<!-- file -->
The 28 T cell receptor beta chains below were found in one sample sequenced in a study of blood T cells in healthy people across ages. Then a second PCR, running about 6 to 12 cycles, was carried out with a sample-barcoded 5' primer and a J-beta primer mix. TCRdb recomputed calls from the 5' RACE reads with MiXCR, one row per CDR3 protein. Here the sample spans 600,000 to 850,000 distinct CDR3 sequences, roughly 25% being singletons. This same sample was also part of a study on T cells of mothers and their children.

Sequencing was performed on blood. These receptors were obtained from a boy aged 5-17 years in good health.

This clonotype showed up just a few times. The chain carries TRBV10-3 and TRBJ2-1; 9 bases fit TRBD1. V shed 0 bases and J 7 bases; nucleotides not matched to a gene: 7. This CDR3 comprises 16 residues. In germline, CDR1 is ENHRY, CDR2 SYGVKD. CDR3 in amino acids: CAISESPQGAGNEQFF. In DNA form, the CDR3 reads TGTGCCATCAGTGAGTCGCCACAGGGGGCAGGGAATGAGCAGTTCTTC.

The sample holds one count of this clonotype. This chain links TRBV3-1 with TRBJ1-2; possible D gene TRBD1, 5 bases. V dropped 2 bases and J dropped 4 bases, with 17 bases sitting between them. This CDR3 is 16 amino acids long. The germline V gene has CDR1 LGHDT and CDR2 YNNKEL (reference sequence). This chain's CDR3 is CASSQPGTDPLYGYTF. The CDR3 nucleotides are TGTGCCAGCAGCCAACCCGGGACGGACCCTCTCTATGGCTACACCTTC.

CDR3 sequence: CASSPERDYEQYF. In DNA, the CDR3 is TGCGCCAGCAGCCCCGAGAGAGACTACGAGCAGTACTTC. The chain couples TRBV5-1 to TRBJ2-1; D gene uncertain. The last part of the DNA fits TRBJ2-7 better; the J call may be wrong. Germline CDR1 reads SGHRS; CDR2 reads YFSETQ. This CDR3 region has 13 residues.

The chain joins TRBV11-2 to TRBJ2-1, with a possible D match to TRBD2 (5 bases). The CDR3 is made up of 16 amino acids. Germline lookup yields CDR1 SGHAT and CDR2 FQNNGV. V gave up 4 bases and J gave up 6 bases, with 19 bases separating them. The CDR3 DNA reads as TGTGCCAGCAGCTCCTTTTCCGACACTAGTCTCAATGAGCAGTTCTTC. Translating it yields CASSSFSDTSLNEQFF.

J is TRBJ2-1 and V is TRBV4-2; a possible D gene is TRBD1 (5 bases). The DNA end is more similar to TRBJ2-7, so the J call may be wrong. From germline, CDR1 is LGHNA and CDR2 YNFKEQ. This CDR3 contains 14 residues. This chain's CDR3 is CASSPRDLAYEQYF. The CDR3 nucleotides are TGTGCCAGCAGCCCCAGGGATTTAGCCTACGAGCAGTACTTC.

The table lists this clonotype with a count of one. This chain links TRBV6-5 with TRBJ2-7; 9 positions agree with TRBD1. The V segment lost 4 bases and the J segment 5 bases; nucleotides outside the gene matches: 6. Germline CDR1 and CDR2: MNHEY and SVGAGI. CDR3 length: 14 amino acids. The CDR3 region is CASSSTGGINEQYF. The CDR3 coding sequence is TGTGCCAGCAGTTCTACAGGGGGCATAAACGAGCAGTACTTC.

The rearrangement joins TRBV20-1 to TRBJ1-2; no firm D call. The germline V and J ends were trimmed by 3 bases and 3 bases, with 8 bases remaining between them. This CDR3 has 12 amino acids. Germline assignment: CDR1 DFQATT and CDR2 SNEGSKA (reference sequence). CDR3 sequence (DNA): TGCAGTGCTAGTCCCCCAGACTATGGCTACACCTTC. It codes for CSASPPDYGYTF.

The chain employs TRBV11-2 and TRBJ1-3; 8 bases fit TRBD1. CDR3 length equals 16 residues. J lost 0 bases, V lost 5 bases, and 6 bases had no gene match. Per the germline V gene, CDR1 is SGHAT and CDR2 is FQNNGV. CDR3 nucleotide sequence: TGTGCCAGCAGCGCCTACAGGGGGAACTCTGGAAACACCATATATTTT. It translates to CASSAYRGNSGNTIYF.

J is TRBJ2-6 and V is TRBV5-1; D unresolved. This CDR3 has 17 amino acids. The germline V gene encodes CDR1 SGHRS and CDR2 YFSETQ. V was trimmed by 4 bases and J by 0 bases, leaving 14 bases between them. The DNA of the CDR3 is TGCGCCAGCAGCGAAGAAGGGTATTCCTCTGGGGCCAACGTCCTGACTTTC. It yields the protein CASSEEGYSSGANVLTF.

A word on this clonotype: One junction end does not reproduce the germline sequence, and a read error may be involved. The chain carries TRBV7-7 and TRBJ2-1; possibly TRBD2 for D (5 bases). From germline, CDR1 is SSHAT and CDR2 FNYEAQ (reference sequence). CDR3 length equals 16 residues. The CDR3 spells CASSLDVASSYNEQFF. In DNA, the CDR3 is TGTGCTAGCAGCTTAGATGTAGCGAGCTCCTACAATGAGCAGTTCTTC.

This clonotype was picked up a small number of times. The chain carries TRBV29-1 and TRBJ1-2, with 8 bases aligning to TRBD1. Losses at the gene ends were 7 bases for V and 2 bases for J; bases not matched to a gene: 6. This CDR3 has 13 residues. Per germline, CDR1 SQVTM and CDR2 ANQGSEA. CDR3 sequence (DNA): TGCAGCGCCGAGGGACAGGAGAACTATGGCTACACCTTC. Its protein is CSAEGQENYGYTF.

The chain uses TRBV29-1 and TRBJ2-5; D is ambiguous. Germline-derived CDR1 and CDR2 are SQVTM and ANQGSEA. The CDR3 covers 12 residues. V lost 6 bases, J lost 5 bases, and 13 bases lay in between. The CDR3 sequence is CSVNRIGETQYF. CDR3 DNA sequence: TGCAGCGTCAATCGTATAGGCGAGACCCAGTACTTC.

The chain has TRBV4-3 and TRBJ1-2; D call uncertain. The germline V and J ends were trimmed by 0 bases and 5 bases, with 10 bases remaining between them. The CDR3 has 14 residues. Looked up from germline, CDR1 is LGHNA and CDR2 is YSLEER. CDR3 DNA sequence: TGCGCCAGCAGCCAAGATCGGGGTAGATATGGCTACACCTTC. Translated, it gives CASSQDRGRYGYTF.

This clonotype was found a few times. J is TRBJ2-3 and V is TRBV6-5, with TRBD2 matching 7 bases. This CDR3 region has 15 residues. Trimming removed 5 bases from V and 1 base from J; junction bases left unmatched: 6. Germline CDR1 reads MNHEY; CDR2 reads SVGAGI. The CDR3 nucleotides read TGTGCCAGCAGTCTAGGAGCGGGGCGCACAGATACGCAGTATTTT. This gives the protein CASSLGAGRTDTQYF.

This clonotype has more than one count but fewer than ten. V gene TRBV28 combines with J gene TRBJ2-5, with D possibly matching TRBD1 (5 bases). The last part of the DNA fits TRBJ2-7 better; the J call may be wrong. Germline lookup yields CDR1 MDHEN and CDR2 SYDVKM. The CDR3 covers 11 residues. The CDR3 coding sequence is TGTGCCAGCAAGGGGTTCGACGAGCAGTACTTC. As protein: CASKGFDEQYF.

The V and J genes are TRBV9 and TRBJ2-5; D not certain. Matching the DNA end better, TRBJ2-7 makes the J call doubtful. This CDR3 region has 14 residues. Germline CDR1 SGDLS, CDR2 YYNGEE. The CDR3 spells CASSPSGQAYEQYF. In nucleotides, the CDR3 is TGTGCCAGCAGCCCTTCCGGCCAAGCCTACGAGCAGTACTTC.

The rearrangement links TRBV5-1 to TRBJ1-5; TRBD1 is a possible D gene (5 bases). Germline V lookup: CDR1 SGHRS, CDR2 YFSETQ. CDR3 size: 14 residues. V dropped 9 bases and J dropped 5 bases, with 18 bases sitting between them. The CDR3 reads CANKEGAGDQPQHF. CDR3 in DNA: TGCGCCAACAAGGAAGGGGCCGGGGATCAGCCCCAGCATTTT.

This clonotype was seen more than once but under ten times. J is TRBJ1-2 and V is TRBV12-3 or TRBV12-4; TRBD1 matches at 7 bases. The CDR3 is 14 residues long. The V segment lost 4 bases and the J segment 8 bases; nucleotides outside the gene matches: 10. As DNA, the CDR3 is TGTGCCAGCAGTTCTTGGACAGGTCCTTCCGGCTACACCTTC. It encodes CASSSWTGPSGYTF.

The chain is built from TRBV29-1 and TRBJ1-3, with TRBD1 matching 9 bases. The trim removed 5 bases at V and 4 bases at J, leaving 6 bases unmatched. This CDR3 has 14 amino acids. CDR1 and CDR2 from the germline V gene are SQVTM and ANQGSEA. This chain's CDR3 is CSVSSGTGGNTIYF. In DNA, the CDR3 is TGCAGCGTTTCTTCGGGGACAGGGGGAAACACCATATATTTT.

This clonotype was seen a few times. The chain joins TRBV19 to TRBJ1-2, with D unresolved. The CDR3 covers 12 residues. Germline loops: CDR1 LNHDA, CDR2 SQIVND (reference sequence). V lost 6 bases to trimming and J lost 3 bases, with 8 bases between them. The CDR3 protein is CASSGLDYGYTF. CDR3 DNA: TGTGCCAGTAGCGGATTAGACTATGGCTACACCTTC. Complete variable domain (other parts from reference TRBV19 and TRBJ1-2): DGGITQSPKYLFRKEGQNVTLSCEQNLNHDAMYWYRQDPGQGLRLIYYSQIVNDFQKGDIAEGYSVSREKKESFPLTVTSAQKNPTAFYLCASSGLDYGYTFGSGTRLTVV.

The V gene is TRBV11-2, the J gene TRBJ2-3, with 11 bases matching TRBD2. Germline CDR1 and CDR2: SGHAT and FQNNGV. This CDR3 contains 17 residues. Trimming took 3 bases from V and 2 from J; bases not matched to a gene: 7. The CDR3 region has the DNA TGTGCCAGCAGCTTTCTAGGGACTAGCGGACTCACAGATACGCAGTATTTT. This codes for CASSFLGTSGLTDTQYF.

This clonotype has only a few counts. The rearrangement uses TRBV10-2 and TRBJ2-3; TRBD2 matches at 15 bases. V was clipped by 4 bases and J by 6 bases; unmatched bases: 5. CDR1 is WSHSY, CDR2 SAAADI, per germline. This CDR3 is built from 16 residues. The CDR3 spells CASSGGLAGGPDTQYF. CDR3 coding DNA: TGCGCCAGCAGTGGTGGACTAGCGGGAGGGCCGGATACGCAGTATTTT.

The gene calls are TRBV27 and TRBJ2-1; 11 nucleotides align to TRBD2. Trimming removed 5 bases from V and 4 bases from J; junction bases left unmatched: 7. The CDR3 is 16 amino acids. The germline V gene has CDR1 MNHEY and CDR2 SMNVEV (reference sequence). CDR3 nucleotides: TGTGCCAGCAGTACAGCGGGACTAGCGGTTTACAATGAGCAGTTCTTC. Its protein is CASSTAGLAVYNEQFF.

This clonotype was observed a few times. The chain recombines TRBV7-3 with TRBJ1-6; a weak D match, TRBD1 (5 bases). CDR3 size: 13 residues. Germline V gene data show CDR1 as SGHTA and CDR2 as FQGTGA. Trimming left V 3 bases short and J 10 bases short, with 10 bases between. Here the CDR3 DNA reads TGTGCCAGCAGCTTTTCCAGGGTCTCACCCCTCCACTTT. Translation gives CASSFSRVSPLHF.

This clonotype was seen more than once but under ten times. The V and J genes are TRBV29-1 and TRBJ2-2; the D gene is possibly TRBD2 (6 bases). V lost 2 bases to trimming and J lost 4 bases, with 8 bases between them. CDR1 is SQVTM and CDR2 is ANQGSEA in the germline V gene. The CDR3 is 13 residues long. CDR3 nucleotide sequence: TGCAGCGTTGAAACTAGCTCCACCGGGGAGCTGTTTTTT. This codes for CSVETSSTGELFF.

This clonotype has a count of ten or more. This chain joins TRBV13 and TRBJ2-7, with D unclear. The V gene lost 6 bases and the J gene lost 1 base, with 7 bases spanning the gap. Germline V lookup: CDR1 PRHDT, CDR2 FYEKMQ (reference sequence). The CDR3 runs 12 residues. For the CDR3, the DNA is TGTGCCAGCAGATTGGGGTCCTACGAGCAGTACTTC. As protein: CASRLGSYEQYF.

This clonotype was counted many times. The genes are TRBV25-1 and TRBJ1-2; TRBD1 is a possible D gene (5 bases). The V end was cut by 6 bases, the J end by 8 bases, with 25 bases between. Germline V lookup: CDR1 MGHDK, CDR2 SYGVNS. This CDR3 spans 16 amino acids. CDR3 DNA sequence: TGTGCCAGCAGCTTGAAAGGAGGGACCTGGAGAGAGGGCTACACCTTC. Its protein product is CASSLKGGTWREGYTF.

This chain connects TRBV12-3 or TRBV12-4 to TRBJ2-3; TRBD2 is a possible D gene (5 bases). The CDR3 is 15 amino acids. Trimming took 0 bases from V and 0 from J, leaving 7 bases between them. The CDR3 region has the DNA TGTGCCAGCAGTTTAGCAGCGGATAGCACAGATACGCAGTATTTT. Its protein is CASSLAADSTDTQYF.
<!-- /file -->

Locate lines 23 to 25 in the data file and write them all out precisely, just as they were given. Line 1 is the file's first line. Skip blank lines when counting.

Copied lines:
The V gene is TRBV11-2, the J gene TRBJ2-3, with 11 bases matching TRBD2. Germline CDR1 and CDR2: SGHAT and FQNNGV. This CDR3 contains 17 residues. Trimming took 3 bases from V and 2 from J; bases not matched to a gene: 7. The CDR3 region has the DNA TGTGCCAGCAGCTTTCTAGGGACTAGCGGACTCACAGATACGCAGTATTTT. This codes for CASSFLGTSGLTDTQYF.

This clonotype has only a few counts. The rearrangement uses TRBV10-2 and TRBJ2-3; TRBD2 matches at 15 bases. V was clipped by 4 bases and J by 6 bases; unmatched bases: 5. CDR1 is WSHSY, CDR2 SAAADI, per germline. This CDR3 is built from 16 residues. The CDR3 spells CASSGGLAGGPDTQYF. CDR3 coding DNA: TGCGCCAGCAGTGGTGGACTAGCGGGAGGGCCGGATACGCAGTATTTT.

The gene calls are TRBV27 and TRBJ2-1; 11 nucleotides align to TRBD2. Trimming removed 5 bases from V and 4 bases from J; junction bases left unmatched: 7. The CDR3 is 16 amino acids. The germline V gene has CDR1 MNHEY and CDR2 SMNVEV (reference sequence). CDR3 nucleotides: TGTGCCAGCAGTACAGCGGGACTAGCGGTTTACAATGAGCAGTTCTTC. Its protein is CASSTAGLAVYNEQFF.